On Sunday night Muse don’t just put on a pretty rocking show at The O2, they also broke a record at North Greenwhich’s Millennium Dome. The sold-out show is the biggest The O2 has ever seen. Yes the venue had been sold out before, but usually the stage will be sat in front of an extra couple of seats. Muse’s stage was centered in the venue allowing for more seats and standing space to be available. What’s even better, this set-up also allowed for even the worst seats to have a great view.
Let’s start off with the support though: Nothing But Thieves. One of the best new bands of 2016, their debut album was released in October last year and managed to get into the UK top 10. The five-piece from Southend-On-Sea formed in 2012 and only a few short years later are supporting one of Britain’s biggest rock bands in huge arenas like The O2. Just a few night’s earlier the boys played London’s Forum to roughly 2,300 people, and now you can add a 0 to that count. They kick off their set with hit-single Itch and one thing becomes blatantly obvious: these lads were meant to play stages like this one, and not just this – they own it like they’ve never done anything else. NBT shoot 6 songs off their debut album into the South London arena and are greeted with cheering all around. Well done, guys, well done.
It’s the second night of the tour and the first of five nights of Muse’s Drones UK tour. With their massive production and films about modern warfare they enter U2 status. It’s undeniable that Muse, like U2 are one of the biggest rock bands to grace our planet, whether you like them or not. Political statements in an arena as big as the O2 can be dangerous, as your audience isn’t all die-hard fans and your message might get lost. And in this case, while the production and the inflatable drone are beyond spectacular, the general message gets lost in translation. Proven by Bruce Springsteen just this week, using music to make a statement can work. But making statements on stage will only reach your hardcore fan base who already know where you stand on the world’s issues. However, we won’t fault Muse for trying to send a message, because even if we’re not thinking about the un-personal warfare of our countries, we are most certainly very impressed with the proceedings inside the dome.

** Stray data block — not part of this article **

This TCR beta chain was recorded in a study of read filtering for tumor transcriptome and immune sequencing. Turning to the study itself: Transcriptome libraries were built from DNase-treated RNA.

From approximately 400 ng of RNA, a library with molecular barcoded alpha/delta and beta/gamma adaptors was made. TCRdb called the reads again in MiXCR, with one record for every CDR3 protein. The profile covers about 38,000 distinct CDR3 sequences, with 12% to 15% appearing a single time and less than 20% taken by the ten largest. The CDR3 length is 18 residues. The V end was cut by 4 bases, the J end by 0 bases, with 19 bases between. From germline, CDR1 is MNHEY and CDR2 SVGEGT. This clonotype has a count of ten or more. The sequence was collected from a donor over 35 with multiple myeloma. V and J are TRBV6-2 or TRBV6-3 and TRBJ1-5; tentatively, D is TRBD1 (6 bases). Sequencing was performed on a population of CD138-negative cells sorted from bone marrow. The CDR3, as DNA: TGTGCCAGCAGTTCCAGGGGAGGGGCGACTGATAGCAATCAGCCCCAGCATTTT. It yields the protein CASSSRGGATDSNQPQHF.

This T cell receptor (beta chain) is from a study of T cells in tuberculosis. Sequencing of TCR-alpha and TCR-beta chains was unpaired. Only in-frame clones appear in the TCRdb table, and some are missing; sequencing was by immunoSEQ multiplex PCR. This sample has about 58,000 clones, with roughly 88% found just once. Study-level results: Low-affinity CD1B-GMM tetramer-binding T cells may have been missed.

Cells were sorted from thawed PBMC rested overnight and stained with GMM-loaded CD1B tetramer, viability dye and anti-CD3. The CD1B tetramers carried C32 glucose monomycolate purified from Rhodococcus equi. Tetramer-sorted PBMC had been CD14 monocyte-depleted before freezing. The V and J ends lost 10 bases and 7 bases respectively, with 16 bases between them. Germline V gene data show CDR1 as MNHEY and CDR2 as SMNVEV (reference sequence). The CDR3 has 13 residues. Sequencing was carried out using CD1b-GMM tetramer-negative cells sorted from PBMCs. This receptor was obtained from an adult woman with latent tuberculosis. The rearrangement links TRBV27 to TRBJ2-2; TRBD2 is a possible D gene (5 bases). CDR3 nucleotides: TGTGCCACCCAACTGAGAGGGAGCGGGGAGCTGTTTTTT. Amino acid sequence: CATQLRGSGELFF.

You’d think for a band who’s done it all, all the arenas, all the festivals, all the records – there’s not much left to prove. Yet, the three lads from the Westcountry constantly reinvent themselves. There are also mini drones, eight to be exact, floating around the 360 degree stage. Ahead of their set at this year’s Glastonbury the huge arena tour only ups the hype surrounding Muse even more. The gig is guitar-heavy and filled with guitar riffs that won’t leave your mind for days. Their 2006 song Supermassive Black Hole from the album Black Holes and Revelations starts with the legendary riffs to Jimi Hendrix’ Voodoo Child, once again guitar-awesomeness ensues. A cover of Leslie Bricusse & Anthony Newley’s Feeling Good also echoes through the halls of the O2 arena.
The show finishes off with beautiful mini rock opera Globalist along a haunting back drop of a dystopian landscape. There’s of course an encore. Take A Bow, Mercy and Knights of Cydonia (which is given a Ennio Morricone Man With The Harmonica intro treatment) remind us that no matter how you feel about Muse, they are icons of rock and definitely something you should see once in your life.